Volunteering Day 2

Moshi Travel Blog

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Mbokomu School - me painting
I woke up at 6am again. It was raining again but looked much brighter.

After another standard breakfast, we headed off to the school and continued where we left off from the day before. My group started desk making and finished off with the painting. It was hot work in the sun but it was incredible the amount of difference it was making to the appearance of the school.

Jane felt better today so joined us at the school to do some work.

Emanuel was there again telling us how rahisi sana it all was.

It is amazing that people don't understand why Westerners want to come to countries such as Tanzania in their spare time and volunteer. I am very conscious of the thoughts that short term volunteering can be patronising to the locals, but I think there is also a great lack of understanding of the difference that can be made in short term volunteering.
Mbokomu School - me with the students


After just two days of working at the school we had completely repainted the exterior of the school and build 8 desks for the children to use. This kind of giving, in my opinion, is much more beneficial than those people who throw sweets and pencils around to young kids they come across. This just reinforces the idea that Westerners are going to give presents to everyone, and those that come not offering gifts can be met with contempt.

It's a strange world we live in.

That evening, Jane wanted to visit the orphanage she was fundraising for on the Kilimanjaro climb. It was called the Amani Children's Home and was not far from Moshi. She had some gifts for the school and wanted to visit some of the children.

We got a taxi there and met one of the co-ordinators, Valerie, an American woman who had lived in Tanzania for many years.
Amani Children's Home
She was in a hurry but told us we were welcome to join the kids in their playing group, where they were having music lessons and playing football.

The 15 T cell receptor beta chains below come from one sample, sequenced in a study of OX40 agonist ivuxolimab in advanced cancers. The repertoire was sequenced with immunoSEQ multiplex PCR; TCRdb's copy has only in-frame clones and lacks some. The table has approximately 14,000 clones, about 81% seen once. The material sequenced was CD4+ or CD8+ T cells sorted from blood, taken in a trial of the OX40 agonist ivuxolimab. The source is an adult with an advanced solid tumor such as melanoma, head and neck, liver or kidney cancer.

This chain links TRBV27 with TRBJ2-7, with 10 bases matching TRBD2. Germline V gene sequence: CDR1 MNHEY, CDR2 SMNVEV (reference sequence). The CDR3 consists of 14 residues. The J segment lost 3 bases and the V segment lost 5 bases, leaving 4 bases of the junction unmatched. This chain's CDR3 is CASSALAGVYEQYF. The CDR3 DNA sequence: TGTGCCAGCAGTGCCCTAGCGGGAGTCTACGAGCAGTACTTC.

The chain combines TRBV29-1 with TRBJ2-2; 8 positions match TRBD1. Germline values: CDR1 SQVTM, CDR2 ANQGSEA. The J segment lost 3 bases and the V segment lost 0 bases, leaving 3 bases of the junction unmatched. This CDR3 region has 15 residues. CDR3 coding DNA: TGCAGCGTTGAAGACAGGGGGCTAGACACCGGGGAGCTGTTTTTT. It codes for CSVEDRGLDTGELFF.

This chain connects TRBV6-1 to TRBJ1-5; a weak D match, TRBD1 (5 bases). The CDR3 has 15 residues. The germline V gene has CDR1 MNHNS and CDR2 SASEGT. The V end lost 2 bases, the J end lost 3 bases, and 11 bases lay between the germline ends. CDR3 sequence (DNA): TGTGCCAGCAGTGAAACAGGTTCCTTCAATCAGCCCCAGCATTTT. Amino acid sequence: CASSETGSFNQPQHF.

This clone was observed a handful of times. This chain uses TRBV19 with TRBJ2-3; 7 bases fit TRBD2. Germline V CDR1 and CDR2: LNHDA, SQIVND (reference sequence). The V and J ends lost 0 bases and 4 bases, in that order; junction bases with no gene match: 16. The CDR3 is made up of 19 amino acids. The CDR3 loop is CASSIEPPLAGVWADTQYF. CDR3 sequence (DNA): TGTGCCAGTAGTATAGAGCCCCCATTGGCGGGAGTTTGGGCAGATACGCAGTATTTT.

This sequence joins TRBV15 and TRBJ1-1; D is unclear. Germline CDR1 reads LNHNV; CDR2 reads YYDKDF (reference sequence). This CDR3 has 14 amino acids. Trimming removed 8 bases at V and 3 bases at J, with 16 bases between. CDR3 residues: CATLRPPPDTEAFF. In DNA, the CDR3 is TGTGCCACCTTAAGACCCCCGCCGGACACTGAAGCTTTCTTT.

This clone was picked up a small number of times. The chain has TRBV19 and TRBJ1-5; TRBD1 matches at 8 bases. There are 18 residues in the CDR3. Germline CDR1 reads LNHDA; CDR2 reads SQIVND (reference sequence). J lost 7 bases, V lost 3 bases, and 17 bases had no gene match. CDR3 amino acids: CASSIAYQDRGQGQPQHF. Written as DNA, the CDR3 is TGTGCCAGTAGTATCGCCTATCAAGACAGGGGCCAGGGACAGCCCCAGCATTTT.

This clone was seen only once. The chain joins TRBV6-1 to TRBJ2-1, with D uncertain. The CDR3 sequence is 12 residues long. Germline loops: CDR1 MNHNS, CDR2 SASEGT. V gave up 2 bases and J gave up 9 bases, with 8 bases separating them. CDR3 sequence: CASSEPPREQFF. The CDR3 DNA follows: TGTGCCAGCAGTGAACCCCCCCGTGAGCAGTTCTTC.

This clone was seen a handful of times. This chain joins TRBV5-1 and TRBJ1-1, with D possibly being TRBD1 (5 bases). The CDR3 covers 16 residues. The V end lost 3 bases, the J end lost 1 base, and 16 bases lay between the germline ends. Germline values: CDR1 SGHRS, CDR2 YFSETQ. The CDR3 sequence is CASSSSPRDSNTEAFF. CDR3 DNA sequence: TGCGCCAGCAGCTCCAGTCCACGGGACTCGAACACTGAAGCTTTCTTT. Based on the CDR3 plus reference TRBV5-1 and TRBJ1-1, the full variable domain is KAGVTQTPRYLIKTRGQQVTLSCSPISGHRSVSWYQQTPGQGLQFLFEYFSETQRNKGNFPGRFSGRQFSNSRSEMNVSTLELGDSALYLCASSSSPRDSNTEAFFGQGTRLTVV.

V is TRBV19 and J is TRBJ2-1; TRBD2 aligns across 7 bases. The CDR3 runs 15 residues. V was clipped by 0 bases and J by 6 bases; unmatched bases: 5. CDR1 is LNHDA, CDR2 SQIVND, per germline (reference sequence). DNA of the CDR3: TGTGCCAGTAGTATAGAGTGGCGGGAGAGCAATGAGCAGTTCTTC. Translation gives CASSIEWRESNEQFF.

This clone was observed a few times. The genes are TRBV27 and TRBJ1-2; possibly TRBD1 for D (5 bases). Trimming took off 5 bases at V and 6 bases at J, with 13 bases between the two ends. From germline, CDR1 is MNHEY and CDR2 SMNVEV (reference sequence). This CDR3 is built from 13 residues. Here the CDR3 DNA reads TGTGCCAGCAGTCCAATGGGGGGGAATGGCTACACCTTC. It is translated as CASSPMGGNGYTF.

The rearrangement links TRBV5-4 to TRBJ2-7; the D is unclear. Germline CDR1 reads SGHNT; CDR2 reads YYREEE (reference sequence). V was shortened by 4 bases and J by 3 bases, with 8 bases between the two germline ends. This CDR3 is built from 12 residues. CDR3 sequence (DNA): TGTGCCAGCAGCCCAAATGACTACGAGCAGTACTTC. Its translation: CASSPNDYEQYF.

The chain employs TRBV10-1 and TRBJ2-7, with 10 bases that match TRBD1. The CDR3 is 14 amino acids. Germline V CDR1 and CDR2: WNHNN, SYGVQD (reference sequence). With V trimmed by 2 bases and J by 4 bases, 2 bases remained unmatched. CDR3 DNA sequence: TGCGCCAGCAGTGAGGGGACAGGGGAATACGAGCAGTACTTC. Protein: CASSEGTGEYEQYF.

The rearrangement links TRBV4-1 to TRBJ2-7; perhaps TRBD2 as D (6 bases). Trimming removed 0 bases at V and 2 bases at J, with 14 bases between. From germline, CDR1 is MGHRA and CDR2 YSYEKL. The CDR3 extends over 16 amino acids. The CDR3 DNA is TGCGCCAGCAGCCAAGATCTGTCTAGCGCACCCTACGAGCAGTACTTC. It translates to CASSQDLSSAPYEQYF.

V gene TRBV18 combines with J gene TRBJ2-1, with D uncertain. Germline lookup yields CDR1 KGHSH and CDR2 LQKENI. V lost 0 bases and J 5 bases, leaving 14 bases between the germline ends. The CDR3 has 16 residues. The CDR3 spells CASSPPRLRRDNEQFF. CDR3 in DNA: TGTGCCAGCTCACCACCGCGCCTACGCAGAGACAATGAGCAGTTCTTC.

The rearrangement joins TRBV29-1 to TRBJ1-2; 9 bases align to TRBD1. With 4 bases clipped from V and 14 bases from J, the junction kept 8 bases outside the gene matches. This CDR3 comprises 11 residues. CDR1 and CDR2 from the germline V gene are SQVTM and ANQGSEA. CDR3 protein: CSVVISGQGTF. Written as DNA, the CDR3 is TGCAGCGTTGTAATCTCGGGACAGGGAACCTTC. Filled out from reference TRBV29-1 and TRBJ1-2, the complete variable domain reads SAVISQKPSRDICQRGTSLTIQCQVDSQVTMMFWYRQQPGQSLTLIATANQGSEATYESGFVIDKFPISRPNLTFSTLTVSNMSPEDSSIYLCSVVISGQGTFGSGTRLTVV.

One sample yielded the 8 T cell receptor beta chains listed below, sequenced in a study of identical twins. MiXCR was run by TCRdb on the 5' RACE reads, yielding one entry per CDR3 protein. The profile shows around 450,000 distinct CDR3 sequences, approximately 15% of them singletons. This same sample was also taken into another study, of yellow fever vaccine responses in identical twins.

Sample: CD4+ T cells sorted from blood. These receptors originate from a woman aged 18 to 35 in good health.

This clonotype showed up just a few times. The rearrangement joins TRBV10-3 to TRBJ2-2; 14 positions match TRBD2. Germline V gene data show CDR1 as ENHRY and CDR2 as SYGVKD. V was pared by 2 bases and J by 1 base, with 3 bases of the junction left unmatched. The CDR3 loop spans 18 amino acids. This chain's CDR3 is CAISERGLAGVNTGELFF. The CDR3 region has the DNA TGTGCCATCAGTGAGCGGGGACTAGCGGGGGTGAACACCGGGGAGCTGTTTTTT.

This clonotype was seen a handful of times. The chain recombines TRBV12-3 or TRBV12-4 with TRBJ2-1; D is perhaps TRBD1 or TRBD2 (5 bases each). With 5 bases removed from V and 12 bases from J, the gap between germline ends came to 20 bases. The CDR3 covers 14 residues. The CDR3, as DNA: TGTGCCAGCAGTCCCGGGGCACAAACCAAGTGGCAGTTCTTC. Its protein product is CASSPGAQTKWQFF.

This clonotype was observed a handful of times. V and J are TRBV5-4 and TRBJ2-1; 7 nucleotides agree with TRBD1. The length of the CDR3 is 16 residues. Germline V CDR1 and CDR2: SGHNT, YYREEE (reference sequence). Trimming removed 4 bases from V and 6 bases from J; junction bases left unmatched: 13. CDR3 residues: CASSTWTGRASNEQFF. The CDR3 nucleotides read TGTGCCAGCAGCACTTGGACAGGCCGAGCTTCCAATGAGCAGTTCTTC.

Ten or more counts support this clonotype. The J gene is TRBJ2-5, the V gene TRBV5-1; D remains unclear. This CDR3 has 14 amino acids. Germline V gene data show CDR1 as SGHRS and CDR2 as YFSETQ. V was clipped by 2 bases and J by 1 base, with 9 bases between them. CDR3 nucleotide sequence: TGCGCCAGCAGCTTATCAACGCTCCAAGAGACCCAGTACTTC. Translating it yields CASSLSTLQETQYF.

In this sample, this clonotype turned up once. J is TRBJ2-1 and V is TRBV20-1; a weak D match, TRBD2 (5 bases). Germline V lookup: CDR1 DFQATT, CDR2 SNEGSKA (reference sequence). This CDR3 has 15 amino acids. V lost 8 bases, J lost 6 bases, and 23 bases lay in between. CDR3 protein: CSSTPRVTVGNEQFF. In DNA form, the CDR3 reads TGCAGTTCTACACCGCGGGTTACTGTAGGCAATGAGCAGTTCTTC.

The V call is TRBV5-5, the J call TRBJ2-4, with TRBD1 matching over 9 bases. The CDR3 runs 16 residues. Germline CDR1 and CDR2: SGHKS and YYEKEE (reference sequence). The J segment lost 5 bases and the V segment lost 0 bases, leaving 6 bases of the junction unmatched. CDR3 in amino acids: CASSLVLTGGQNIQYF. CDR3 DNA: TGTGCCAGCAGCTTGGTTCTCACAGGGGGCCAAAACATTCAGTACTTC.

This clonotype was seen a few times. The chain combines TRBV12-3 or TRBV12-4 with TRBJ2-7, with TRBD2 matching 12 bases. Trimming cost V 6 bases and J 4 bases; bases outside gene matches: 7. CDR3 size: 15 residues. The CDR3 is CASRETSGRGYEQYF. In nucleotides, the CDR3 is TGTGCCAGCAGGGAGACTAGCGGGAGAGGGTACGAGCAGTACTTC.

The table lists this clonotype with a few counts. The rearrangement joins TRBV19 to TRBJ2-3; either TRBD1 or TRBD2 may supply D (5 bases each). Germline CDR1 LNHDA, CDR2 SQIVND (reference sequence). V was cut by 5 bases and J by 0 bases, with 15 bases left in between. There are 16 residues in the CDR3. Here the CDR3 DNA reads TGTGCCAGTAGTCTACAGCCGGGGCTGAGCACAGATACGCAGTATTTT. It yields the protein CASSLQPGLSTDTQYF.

We spent around 30 minutes there with the children before departing again. It was a great environment and it was clear that the orphanage had lots of funding. It could easily have passed for a British primary school playground (in fact, it was quite superior to anything I ever had at school.) It was great to see that the street children had somewhere fantastic to go if they needed to though, and it shows just how much can be done with a little support.

Amani Children's Home Video
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Mbokomu School - me painting
Mbokomu School - me painting
Mbokomu School - me with the stude…
Mbokomu School - me with the stud…
Amani Childrens Home
Amani Children's Home
Amani Childrens Home
Amani Children's Home
Mbokomu School
Mbokomu School
Mbokomu School
Mbokomu School
Mbokomu School - our paint work
Mbokomu School - our paint work
Mbokomu School - Kate, one of the …
Mbokomu School - Kate, one of the…
Mbokomu School - one of the teache…
Mbokomu School - one of the teach…
Mbokomu School students
Mbokomu School students
Mbokomu School
Mbokomu School
Amani Childrens Home
Amani Children's Home
Amani Childrens Home
Amani Children's Home
Amani Childrens Home
Amani Children's Home
Amani Childrens Home
Amani Children's Home
Amani Childrens Home
Amani Children's Home
Moshi
photo by: joseph98